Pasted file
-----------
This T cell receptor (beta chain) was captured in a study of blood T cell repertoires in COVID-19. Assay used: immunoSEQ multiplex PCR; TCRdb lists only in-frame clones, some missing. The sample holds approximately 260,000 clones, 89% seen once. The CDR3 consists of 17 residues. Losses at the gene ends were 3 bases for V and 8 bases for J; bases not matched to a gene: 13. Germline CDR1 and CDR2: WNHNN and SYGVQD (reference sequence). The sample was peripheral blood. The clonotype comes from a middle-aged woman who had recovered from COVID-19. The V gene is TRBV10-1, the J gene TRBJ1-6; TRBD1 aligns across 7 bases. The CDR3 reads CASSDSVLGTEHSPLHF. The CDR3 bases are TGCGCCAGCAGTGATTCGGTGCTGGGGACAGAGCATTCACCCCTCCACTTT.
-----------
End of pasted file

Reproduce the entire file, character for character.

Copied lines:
This T cell receptor (beta chain) was captured in a study of blood T cell repertoires in COVID-19. Assay used: immunoSEQ multiplex PCR; TCRdb lists only in-frame clones, some missing. The sample holds approximately 260,000 clones, 89% seen once. The CDR3 consists of 17 residues. Losses at the gene ends were 3 bases for V and 8 bases for J; bases not matched to a gene: 13. Germline CDR1 and CDR2: WNHNN and SYGVQD (reference sequence). The sample was peripheral blood. The clonotype comes from a middle-aged woman who had recovered from COVID-19. The V gene is TRBV10-1, the J gene TRBJ1-6; TRBD1 aligns across 7 bases. The CDR3 reads CASSDSVLGTEHSPLHF. The CDR3 bases are TGCGCCAGCAGTGATTCGGTGCTGGGGACAGAGCATTCACCCCTCCACTTT.